Morning Madness

Ahh the crazy routines of carpools, programs, homework and early morning scrambles. Living in the fast pace of trying to make everything run like clockwork, can be overwhelming. For many of us the tone of the day is set by the morning, a good morning can start the day off well and make it all seem manageable, a bad day can leave us feeling angry frustrated and frazzled. We then bring these feelings into work with us or carry them with us as we move through our day.

The same is true for our kids, if they walk into school already agitated and upset, they will overreact to little things which can get in the way of learning and positive social experiences. It is really important to have a good morning routine that can help us all start the day out well and get to work or school feeling upbeat.

Not every morning will go perfectly but you can certainly decrease or eliminate the yelling, lecturing and threatening. How many of us get the frantic tone in our voice urging our kids to” get out the door! Hurry up; I’m going to be late! Why do you do this to me every morning?” How many times do we promise ourselves that we won’t let this happen anymore only to find that it does? Here is a plan to help everyone start the day out right.

First, give yourselves lots of time. Whatever you thing you or your children may be getting out of those few extra minutes of sleep is being undone by the rush it will cause later.

Talk to your children and tell them there will be a new morning routine designed to make everyone happier in the morning, and tell them what that new routine will look like. Then the next day if you can wake up before the kids to get dressed have your coffee and read the paper. Once you have had a chance to take care of yourself, wake the kids up earlier than you have been, I usually recommend 30 minutes earlier than usual.

Break the morning up into what I call windows. The first window is your Childs personal time. They can have 20 minutes all to themselves without you telling them what to do. Wake them up warmly with hugs, kisses and kind words. If they love that great, if they grumble and they don’t like it, stay neutral, don’t get mad then calmly leave the room. They can lie in bed; they can go back to sleep, play with toys, read, whatever you normally allow in the morning. After that the next window opens and that may be getting dressed and brushing teeth. It is 15 minutes long you can give them instructions 3 times; when the window opens, to tell them five minutes before it closes and when it has closed.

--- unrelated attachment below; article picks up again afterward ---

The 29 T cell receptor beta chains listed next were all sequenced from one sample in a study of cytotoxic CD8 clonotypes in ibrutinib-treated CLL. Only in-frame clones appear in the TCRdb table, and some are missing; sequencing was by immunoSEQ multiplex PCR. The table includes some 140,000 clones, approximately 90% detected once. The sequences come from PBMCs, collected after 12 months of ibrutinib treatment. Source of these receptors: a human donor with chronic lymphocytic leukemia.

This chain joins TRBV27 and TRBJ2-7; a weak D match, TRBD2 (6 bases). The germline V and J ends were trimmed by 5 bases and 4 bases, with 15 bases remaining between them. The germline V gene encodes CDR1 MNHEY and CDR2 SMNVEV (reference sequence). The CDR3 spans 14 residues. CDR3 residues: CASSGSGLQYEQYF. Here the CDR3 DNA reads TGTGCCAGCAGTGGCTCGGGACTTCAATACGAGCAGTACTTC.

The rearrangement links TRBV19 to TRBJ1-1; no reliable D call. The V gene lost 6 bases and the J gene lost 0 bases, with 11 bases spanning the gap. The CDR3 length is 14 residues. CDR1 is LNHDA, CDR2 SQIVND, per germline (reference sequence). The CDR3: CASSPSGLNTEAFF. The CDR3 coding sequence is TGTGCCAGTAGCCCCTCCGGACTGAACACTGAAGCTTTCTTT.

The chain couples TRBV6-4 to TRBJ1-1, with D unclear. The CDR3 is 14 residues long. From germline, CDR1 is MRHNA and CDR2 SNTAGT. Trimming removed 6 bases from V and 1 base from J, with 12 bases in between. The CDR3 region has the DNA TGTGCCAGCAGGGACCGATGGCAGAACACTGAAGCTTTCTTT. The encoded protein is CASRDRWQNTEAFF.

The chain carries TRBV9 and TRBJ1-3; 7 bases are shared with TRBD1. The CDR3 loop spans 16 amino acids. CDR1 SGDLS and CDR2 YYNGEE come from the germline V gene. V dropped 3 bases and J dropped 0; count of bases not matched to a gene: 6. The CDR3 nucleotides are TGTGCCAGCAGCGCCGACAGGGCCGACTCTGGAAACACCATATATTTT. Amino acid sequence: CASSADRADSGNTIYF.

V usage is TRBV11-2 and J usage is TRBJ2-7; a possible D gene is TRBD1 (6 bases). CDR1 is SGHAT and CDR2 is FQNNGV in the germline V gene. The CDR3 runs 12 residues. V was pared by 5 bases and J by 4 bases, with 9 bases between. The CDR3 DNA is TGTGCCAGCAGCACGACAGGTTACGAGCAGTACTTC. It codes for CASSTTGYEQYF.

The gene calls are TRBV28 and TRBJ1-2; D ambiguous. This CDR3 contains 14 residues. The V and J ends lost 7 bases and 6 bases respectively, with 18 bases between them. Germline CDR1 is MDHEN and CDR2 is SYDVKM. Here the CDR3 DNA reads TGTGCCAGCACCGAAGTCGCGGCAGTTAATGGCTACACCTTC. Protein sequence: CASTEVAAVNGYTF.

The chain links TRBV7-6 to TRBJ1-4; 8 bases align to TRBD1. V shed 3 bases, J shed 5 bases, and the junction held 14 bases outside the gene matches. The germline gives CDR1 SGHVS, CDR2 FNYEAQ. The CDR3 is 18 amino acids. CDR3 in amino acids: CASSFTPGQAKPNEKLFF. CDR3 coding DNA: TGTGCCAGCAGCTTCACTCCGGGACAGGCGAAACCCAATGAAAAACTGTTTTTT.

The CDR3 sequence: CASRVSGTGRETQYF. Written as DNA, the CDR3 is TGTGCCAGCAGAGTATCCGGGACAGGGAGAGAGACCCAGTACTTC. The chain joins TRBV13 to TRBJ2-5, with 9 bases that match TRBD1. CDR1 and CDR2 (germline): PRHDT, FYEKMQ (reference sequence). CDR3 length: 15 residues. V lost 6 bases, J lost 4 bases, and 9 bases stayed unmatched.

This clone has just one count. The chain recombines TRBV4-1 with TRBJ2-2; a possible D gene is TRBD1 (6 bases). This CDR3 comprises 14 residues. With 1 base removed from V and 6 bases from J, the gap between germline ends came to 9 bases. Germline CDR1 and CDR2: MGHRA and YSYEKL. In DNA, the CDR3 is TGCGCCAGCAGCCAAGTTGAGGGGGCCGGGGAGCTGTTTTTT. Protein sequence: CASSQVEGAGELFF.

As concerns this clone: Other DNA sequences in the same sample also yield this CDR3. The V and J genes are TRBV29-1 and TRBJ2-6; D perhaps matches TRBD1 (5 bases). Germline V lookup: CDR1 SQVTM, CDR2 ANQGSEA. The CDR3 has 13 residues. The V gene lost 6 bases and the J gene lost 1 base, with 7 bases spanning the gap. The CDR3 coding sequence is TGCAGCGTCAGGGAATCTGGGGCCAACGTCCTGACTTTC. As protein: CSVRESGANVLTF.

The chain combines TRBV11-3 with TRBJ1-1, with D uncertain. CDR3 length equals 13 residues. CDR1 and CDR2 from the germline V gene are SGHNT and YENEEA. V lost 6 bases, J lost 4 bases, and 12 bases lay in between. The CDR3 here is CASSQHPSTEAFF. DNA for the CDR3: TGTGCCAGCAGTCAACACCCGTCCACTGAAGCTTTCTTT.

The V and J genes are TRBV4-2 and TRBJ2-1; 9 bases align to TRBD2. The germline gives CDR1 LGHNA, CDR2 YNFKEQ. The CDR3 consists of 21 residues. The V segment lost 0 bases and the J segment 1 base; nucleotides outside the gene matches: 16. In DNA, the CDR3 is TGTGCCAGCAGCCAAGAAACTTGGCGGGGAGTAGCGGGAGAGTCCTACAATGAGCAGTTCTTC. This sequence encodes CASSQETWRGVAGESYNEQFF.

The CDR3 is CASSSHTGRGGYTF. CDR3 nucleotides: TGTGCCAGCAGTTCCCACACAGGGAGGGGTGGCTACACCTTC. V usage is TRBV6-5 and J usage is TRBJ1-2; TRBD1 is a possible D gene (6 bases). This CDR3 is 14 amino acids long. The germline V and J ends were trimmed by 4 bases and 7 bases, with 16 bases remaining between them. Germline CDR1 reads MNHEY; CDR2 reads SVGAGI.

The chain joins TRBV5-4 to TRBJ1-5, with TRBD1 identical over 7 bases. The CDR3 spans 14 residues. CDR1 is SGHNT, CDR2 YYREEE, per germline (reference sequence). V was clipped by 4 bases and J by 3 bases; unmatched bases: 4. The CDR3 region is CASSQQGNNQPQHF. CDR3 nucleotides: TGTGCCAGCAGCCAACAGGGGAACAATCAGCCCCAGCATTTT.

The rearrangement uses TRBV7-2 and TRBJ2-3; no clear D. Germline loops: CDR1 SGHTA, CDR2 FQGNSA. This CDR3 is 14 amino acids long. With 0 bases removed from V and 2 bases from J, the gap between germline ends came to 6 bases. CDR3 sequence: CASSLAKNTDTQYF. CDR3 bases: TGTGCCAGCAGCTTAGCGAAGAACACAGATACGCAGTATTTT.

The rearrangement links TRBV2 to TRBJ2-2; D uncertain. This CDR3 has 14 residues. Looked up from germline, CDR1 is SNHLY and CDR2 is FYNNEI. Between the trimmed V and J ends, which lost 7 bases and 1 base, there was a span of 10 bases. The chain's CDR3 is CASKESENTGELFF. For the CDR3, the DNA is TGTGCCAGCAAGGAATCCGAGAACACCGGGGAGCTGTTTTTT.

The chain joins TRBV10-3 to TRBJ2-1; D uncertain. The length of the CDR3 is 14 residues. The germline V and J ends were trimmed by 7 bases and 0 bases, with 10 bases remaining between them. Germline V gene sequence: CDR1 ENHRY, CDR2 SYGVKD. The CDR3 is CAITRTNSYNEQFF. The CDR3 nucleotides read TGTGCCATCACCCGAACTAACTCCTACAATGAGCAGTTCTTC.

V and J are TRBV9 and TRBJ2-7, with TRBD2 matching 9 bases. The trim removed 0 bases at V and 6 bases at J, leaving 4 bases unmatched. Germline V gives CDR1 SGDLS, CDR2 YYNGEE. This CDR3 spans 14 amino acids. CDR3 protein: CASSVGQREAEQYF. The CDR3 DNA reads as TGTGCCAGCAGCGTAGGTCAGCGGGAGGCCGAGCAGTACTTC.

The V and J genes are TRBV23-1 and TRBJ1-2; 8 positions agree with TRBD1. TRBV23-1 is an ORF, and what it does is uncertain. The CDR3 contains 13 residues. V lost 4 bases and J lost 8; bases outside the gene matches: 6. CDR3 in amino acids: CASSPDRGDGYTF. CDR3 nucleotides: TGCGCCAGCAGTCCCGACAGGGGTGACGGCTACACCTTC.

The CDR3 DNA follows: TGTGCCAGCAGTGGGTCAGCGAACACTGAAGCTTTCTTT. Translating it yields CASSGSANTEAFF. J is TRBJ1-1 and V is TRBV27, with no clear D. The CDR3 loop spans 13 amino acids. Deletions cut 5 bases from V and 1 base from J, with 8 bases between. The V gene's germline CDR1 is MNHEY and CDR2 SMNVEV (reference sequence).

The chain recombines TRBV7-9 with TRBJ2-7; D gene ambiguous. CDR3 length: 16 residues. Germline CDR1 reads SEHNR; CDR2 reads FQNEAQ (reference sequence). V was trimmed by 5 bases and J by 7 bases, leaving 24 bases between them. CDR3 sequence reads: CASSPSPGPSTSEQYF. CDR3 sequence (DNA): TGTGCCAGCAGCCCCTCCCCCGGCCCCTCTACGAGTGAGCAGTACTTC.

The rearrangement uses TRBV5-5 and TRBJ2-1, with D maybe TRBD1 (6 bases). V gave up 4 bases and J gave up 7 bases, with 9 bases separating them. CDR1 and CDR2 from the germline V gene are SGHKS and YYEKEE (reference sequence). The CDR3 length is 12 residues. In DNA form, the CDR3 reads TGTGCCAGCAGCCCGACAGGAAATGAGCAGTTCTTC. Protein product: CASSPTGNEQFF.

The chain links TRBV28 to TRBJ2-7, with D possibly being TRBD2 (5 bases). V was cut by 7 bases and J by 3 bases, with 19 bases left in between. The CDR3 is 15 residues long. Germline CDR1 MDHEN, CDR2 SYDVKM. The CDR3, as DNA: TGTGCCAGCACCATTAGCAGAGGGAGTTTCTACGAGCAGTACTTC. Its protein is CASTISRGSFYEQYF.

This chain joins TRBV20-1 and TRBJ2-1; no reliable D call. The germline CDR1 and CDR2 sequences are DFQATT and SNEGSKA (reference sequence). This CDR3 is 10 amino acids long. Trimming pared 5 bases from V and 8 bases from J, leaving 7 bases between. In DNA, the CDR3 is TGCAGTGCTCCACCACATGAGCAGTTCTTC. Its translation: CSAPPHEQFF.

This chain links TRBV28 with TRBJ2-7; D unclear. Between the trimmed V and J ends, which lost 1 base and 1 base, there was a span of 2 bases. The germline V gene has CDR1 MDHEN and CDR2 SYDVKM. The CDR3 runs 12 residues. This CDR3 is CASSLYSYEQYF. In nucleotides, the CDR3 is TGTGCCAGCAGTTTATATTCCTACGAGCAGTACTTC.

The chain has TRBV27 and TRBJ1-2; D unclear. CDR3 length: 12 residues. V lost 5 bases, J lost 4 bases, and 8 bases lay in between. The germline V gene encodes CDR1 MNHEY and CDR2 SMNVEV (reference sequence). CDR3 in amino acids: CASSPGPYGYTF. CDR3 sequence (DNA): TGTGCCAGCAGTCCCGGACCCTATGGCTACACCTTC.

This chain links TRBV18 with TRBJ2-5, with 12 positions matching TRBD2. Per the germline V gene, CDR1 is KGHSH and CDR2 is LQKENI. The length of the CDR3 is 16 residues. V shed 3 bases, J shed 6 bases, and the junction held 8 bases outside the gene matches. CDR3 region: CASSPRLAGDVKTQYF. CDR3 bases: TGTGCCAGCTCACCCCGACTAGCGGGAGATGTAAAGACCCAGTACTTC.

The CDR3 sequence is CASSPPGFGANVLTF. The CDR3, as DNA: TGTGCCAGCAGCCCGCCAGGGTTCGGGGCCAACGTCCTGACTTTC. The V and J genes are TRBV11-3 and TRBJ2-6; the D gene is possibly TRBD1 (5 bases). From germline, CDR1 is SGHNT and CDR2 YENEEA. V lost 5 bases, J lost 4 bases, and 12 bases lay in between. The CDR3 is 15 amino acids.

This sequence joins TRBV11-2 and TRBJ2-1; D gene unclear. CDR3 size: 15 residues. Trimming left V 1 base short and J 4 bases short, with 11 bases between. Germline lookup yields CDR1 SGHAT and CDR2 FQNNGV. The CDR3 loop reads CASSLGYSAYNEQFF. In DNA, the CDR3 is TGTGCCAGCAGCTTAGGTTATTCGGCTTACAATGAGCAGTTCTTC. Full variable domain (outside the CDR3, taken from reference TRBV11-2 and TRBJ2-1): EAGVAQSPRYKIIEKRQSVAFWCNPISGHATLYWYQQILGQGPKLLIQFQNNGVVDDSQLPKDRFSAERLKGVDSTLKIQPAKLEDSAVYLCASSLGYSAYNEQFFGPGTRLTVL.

If they get dressed right away they have more personal time, if they want to play with their toys with one leg in their pants that’s fine too as long as pants are on by the time the window closes. You do not nag or remind in the window. Then they move onto the next window which is eating breakfast. Follow the same rules. Here comes the most important part, the last window is the getting out the door window. It is extremely rare that you can stand at the door at 8:28 and say let’s go and everyone follows you out the door in single file and you are on your way by 8:30. It doesn’t happen. It takes at least 15 minutes generally to get out the door. Leave yourself that time. Tell the kids it is time to go 15 minutes before departure. That way when they can’t find their gym shoes or the hate the shirt they have on and need to change you are calmly waiting at the door knowing you have built in time for this.

If your kids do not accomplish what they needed to during one of the windows they can owe you that 15 minutes back, with a job to do that takes 15 minutes, or by going to bed 15 minutes earlier. Make sure to follow through if that is what you have set up. You can also give positive rewards later if you like, for accomplishing tasks during a window.

Mornings will be much more relaxed and enjoyable, everyone can start the day feeling good, feeling loved and feeling positive.

Give yourself more time

Stay neutral

Don’t nag

If they don’t accomplish what they needed to in one of the windows, stay calm and follow through with the consequence later.

Fill the morning with laughter and cuddles.

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Please remember that the advice given on this blog is not meant to replace medical advice or the direct advice of a mental health care professional.
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